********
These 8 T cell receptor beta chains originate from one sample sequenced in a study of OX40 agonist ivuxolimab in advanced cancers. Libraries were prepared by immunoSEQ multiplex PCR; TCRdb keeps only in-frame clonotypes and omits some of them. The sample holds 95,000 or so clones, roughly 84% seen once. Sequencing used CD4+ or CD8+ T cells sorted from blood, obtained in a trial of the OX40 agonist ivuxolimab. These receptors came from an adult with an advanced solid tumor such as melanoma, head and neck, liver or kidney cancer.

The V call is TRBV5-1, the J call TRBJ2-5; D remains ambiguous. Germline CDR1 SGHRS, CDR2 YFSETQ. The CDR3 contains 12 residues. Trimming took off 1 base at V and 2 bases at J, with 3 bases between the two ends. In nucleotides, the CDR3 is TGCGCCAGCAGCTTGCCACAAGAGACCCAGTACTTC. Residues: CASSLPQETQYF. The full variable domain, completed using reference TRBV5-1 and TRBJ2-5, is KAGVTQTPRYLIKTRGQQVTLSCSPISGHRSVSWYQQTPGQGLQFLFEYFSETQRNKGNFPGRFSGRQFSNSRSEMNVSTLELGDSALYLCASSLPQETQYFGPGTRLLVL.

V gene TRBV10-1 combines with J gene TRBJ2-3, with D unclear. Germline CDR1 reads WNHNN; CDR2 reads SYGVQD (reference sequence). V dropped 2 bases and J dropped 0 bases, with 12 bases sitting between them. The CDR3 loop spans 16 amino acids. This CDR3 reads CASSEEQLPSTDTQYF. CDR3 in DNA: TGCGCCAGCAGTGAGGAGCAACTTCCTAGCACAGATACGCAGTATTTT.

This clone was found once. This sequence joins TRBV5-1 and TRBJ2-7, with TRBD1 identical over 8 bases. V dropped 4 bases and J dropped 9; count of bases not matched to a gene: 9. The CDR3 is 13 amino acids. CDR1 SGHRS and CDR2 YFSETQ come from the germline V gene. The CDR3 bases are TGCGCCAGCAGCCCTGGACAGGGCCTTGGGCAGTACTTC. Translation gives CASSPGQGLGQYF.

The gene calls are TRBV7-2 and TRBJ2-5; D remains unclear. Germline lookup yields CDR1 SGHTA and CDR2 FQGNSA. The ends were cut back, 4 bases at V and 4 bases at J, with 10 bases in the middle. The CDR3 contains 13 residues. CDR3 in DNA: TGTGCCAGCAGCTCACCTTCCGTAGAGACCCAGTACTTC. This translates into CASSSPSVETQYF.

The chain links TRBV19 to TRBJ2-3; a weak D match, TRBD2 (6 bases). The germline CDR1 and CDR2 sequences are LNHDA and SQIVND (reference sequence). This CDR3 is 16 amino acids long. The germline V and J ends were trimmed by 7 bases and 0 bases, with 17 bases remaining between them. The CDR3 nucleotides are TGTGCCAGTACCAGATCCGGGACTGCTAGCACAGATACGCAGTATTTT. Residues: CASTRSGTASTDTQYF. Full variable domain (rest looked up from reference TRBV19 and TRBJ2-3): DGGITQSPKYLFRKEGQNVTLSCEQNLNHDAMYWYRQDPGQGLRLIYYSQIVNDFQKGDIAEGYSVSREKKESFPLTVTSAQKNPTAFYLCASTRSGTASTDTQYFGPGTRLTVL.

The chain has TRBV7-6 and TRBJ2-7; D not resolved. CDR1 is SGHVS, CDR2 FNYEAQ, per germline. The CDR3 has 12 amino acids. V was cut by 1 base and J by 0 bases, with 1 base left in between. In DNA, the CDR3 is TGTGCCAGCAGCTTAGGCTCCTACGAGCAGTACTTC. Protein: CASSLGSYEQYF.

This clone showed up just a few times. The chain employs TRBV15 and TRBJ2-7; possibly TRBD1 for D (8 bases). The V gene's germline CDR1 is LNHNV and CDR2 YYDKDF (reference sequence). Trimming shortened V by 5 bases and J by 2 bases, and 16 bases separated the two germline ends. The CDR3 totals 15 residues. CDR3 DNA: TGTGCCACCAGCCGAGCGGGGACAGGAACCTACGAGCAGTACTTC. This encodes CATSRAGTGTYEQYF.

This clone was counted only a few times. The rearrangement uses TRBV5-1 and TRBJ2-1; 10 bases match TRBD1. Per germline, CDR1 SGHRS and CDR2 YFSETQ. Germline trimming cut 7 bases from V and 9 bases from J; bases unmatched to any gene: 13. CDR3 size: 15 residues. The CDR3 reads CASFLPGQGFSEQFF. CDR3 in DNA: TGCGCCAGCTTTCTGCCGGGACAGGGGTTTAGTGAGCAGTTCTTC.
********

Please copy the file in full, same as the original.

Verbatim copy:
These 8 T cell receptor beta chains originate from one sample sequenced in a study of OX40 agonist ivuxolimab in advanced cancers. Libraries were prepared by immunoSEQ multiplex PCR; TCRdb keeps only in-frame clonotypes and omits some of them. The sample holds 95,000 or so clones, roughly 84% seen once. Sequencing used CD4+ or CD8+ T cells sorted from blood, obtained in a trial of the OX40 agonist ivuxolimab. These receptors came from an adult with an advanced solid tumor such as melanoma, head and neck, liver or kidney cancer.

The V call is TRBV5-1, the J call TRBJ2-5; D remains ambiguous. Germline CDR1 SGHRS, CDR2 YFSETQ. The CDR3 contains 12 residues. Trimming took off 1 base at V and 2 bases at J, with 3 bases between the two ends. In nucleotides, the CDR3 is TGCGCCAGCAGCTTGCCACAAGAGACCCAGTACTTC. Residues: CASSLPQETQYF. The full variable domain, completed using reference TRBV5-1 and TRBJ2-5, is KAGVTQTPRYLIKTRGQQVTLSCSPISGHRSVSWYQQTPGQGLQFLFEYFSETQRNKGNFPGRFSGRQFSNSRSEMNVSTLELGDSALYLCASSLPQETQYFGPGTRLLVL.

V gene TRBV10-1 combines with J gene TRBJ2-3, with D unclear. Germline CDR1 reads WNHNN; CDR2 reads SYGVQD (reference sequence). V dropped 2 bases and J dropped 0 bases, with 12 bases sitting between them. The CDR3 loop spans 16 amino acids. This CDR3 reads CASSEEQLPSTDTQYF. CDR3 in DNA: TGCGCCAGCAGTGAGGAGCAACTTCCTAGCACAGATACGCAGTATTTT.

This clone was found once. This sequence joins TRBV5-1 and TRBJ2-7, with TRBD1 identical over 8 bases. V dropped 4 bases and J dropped 9; count of bases not matched to a gene: 9. The CDR3 is 13 amino acids. CDR1 SGHRS and CDR2 YFSETQ come from the germline V gene. The CDR3 bases are TGCGCCAGCAGCCCTGGACAGGGCCTTGGGCAGTACTTC. Translation gives CASSPGQGLGQYF.

The gene calls are TRBV7-2 and TRBJ2-5; D remains unclear. Germline lookup yields CDR1 SGHTA and CDR2 FQGNSA. The ends were cut back, 4 bases at V and 4 bases at J, with 10 bases in the middle. The CDR3 contains 13 residues. CDR3 in DNA: TGTGCCAGCAGCTCACCTTCCGTAGAGACCCAGTACTTC. This translates into CASSSPSVETQYF.

The chain links TRBV19 to TRBJ2-3; a weak D match, TRBD2 (6 bases). The germline CDR1 and CDR2 sequences are LNHDA and SQIVND (reference sequence). This CDR3 is 16 amino acids long. The germline V and J ends were trimmed by 7 bases and 0 bases, with 17 bases remaining between them. The CDR3 nucleotides are TGTGCCAGTACCAGATCCGGGACTGCTAGCACAGATACGCAGTATTTT. Residues: CASTRSGTASTDTQYF. Full variable domain (rest looked up from reference TRBV19 and TRBJ2-3): DGGITQSPKYLFRKEGQNVTLSCEQNLNHDAMYWYRQDPGQGLRLIYYSQIVNDFQKGDIAEGYSVSREKKESFPLTVTSAQKNPTAFYLCASTRSGTASTDTQYFGPGTRLTVL.

The chain has TRBV7-6 and TRBJ2-7; D not resolved. CDR1 is SGHVS, CDR2 FNYEAQ, per germline. The CDR3 has 12 amino acids. V was cut by 1 base and J by 0 bases, with 1 base left in between. In DNA, the CDR3 is TGTGCCAGCAGCTTAGGCTCCTACGAGCAGTACTTC. Protein: CASSLGSYEQYF.

This clone showed up just a few times. The chain employs TRBV15 and TRBJ2-7; possibly TRBD1 for D (8 bases). The V gene's germline CDR1 is LNHNV and CDR2 YYDKDF (reference sequence). Trimming shortened V by 5 bases and J by 2 bases, and 16 bases separated the two germline ends. The CDR3 totals 15 residues. CDR3 DNA: TGTGCCACCAGCCGAGCGGGGACAGGAACCTACGAGCAGTACTTC. This encodes CATSRAGTGTYEQYF.

This clone was counted only a few times. The rearrangement uses TRBV5-1 and TRBJ2-1; 10 bases match TRBD1. Per germline, CDR1 SGHRS and CDR2 YFSETQ. Germline trimming cut 7 bases from V and 9 bases from J; bases unmatched to any gene: 13. CDR3 size: 15 residues. The CDR3 reads CASFLPGQGFSEQFF. CDR3 in DNA: TGCGCCAGCTTTCTGCCGGGACAGGGGTTTAGTGAGCAGTTCTTC.